There’s no doubting that last week’s meeting between first lady Michelle Obama and incoming first lady Melania Trump was awkward. Few details, beyond that they discussed what it’s like raising children in the White House, emerged from the high-profile rendezvous. Things were only made more awkward by reports, denied by the White House, that the customary photo op for the two first couples was canceled. Despite the official denial, no photo of the two couples ever materialized. But could the two have been saying more with what they wore than they said verbally?
New York Times fashion critic Vanessa Friedman tried to decode the symbolism of each woman’s sartorial choices for the event, noting that Michelle Obama’s ensemble amounted to “a nice bit of color diplomacy.” The first lady wore a purple dress featuring an orange aftershock sunburst curve across the front that was designed by Narciso Rodriguez. The choice is significant for a couple of reasons, Friedman pointed out. On the night her husband gave his victory speech after defeating John McCain in 2008, the black and red dress she wore for the occasion was also designed by Rodriguez. By wearing clothing designed by Rodriguez, Obama subtly called attention to his story — the Cuban-American son of immigrants who ascended to great success in America.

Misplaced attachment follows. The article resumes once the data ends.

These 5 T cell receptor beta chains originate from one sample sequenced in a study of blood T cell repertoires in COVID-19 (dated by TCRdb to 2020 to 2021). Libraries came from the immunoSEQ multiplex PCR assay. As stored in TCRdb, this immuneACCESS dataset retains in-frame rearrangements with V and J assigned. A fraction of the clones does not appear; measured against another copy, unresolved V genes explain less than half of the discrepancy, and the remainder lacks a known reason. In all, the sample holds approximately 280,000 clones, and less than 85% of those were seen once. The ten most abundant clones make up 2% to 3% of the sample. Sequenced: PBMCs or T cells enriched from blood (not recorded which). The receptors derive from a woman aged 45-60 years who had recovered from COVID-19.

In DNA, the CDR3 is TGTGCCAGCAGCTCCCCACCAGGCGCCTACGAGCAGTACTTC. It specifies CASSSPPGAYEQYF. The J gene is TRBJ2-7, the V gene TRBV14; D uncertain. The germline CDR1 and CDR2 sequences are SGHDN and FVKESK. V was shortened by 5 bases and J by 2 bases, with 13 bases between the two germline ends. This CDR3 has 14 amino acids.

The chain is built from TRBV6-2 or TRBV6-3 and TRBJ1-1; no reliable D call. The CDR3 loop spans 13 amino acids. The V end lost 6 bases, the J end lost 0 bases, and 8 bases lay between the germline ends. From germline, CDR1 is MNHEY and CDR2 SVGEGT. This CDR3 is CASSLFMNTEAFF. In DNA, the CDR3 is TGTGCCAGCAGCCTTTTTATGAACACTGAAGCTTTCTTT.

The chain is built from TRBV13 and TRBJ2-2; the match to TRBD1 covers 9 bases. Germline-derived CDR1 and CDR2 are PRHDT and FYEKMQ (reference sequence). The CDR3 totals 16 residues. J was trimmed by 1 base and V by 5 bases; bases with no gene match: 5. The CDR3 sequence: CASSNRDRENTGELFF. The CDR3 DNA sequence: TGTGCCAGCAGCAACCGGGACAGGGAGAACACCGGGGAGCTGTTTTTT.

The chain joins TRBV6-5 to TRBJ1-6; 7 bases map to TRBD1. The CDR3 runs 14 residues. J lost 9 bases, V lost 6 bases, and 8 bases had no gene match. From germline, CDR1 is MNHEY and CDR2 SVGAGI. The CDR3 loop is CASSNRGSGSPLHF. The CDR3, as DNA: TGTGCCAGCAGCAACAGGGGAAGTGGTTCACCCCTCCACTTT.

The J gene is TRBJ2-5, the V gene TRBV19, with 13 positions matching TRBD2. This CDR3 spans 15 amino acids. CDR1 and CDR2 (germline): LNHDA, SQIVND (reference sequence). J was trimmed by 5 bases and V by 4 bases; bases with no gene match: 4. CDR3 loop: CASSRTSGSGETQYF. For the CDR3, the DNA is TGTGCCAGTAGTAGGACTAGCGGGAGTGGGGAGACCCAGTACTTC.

The incoming first lady’s choice — a black sheath dress along with a black jacket and Christian Louboutin heels — was a bit of a contrast, Friedman noted, and a departure from her usual white and pastel colors. While some people took umbrage with Trump’s wardrobe choices for the meeting, Friedman thought it was hard to get a read on exactly what she was going for due to a major difference between the way she and Obama go about choosing their clothes.
Read the full story at The New York Times.